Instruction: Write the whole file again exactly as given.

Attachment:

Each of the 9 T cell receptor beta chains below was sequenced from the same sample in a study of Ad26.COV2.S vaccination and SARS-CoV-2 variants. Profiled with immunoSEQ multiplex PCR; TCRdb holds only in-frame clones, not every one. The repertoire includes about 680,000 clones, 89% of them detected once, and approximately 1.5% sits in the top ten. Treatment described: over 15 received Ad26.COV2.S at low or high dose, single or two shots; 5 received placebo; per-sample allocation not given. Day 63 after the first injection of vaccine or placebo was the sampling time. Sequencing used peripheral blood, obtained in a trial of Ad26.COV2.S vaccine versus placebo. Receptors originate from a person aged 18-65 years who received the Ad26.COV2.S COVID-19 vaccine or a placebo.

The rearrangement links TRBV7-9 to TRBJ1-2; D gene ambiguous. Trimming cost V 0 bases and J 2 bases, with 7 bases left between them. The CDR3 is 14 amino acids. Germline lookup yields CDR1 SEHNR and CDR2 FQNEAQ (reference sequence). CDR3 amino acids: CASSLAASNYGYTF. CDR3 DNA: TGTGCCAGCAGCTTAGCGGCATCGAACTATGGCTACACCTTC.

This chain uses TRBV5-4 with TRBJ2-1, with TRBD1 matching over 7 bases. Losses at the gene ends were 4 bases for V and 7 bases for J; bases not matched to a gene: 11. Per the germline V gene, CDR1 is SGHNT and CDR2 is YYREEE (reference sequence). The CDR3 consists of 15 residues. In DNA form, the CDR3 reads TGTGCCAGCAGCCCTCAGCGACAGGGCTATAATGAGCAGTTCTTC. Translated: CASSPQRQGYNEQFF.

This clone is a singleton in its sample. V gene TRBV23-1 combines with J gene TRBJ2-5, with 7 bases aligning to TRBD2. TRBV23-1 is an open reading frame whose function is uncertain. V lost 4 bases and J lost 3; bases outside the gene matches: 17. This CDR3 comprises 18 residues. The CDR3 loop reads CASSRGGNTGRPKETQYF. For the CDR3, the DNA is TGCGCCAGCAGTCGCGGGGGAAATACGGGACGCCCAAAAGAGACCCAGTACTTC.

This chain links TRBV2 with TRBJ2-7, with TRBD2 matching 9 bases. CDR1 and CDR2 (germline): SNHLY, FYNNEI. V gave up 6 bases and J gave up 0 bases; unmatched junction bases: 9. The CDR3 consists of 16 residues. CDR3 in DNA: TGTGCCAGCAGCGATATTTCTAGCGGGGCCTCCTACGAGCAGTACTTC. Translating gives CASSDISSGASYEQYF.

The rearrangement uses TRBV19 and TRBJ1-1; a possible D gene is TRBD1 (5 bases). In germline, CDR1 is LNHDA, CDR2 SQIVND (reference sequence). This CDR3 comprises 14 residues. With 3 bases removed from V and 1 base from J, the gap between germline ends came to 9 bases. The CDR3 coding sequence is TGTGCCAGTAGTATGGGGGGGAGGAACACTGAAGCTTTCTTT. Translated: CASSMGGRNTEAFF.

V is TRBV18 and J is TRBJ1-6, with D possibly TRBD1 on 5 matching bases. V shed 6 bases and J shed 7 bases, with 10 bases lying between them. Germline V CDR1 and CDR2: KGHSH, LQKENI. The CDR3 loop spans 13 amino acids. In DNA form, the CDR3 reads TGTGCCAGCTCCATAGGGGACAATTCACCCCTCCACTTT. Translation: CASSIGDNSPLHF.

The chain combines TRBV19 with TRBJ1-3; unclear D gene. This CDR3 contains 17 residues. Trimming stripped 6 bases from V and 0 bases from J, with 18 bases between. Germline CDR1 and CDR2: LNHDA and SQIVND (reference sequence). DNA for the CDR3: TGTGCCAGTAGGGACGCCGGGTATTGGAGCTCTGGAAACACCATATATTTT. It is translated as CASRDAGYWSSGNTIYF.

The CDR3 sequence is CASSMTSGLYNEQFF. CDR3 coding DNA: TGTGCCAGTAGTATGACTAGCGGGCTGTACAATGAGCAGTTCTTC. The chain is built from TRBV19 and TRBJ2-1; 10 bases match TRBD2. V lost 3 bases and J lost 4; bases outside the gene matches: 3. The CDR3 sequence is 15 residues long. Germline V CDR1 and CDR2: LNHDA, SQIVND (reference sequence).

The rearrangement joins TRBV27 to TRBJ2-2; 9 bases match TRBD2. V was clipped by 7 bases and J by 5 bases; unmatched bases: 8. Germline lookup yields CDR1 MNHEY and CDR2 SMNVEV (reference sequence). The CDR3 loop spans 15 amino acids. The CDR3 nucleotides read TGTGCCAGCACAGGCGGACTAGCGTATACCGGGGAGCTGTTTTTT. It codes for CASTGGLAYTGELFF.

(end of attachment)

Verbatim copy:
Each of the 9 T cell receptor beta chains below was sequenced from the same sample in a study of Ad26.COV2.S vaccination and SARS-CoV-2 variants. Profiled with immunoSEQ multiplex PCR; TCRdb holds only in-frame clones, not every one. The repertoire includes about 680,000 clones, 89% of them detected once, and approximately 1.5% sits in the top ten. Treatment described: over 15 received Ad26.COV2.S at low or high dose, single or two shots; 5 received placebo; per-sample allocation not given. Day 63 after the first injection of vaccine or placebo was the sampling time. Sequencing used peripheral blood, obtained in a trial of Ad26.COV2.S vaccine versus placebo. Receptors originate from a person aged 18-65 years who received the Ad26.COV2.S COVID-19 vaccine or a placebo.

The rearrangement links TRBV7-9 to TRBJ1-2; D gene ambiguous. Trimming cost V 0 bases and J 2 bases, with 7 bases left between them. The CDR3 is 14 amino acids. Germline lookup yields CDR1 SEHNR and CDR2 FQNEAQ (reference sequence). CDR3 amino acids: CASSLAASNYGYTF. CDR3 DNA: TGTGCCAGCAGCTTAGCGGCATCGAACTATGGCTACACCTTC.

This chain uses TRBV5-4 with TRBJ2-1, with TRBD1 matching over 7 bases. Losses at the gene ends were 4 bases for V and 7 bases for J; bases not matched to a gene: 11. Per the germline V gene, CDR1 is SGHNT and CDR2 is YYREEE (reference sequence). The CDR3 consists of 15 residues. In DNA form, the CDR3 reads TGTGCCAGCAGCCCTCAGCGACAGGGCTATAATGAGCAGTTCTTC. Translated: CASSPQRQGYNEQFF.

This clone is a singleton in its sample. V gene TRBV23-1 combines with J gene TRBJ2-5, with 7 bases aligning to TRBD2. TRBV23-1 is an open reading frame whose function is uncertain. V lost 4 bases and J lost 3; bases outside the gene matches: 17. This CDR3 comprises 18 residues. The CDR3 loop reads CASSRGGNTGRPKETQYF. For the CDR3, the DNA is TGCGCCAGCAGTCGCGGGGGAAATACGGGACGCCCAAAAGAGACCCAGTACTTC.

This chain links TRBV2 with TRBJ2-7, with TRBD2 matching 9 bases. CDR1 and CDR2 (germline): SNHLY, FYNNEI. V gave up 6 bases and J gave up 0 bases; unmatched junction bases: 9. The CDR3 consists of 16 residues. CDR3 in DNA: TGTGCCAGCAGCGATATTTCTAGCGGGGCCTCCTACGAGCAGTACTTC. Translating gives CASSDISSGASYEQYF.

The rearrangement uses TRBV19 and TRBJ1-1; a possible D gene is TRBD1 (5 bases). In germline, CDR1 is LNHDA, CDR2 SQIVND (reference sequence). This CDR3 comprises 14 residues. With 3 bases removed from V and 1 base from J, the gap between germline ends came to 9 bases. The CDR3 coding sequence is TGTGCCAGTAGTATGGGGGGGAGGAACACTGAAGCTTTCTTT. Translated: CASSMGGRNTEAFF.

V is TRBV18 and J is TRBJ1-6, with D possibly TRBD1 on 5 matching bases. V shed 6 bases and J shed 7 bases, with 10 bases lying between them. Germline V CDR1 and CDR2: KGHSH, LQKENI. The CDR3 loop spans 13 amino acids. In DNA form, the CDR3 reads TGTGCCAGCTCCATAGGGGACAATTCACCCCTCCACTTT. Translation: CASSIGDNSPLHF.

The chain combines TRBV19 with TRBJ1-3; unclear D gene. This CDR3 contains 17 residues. Trimming stripped 6 bases from V and 0 bases from J, with 18 bases between. Germline CDR1 and CDR2: LNHDA and SQIVND (reference sequence). DNA for the CDR3: TGTGCCAGTAGGGACGCCGGGTATTGGAGCTCTGGAAACACCATATATTTT. It is translated as CASRDAGYWSSGNTIYF.

The CDR3 sequence is CASSMTSGLYNEQFF. CDR3 coding DNA: TGTGCCAGTAGTATGACTAGCGGGCTGTACAATGAGCAGTTCTTC. The chain is built from TRBV19 and TRBJ2-1; 10 bases match TRBD2. V lost 3 bases and J lost 4; bases outside the gene matches: 3. The CDR3 sequence is 15 residues long. Germline V CDR1 and CDR2: LNHDA, SQIVND (reference sequence).

The rearrangement joins TRBV27 to TRBJ2-2; 9 bases match TRBD2. V was clipped by 7 bases and J by 5 bases; unmatched bases: 8. Germline lookup yields CDR1 MNHEY and CDR2 SMNVEV (reference sequence). The CDR3 loop spans 15 amino acids. The CDR3 nucleotides read TGTGCCAGCACAGGCGGACTAGCGTATACCGGGGAGCTGTTTTTT. It codes for CASTGGLAYTGELFF.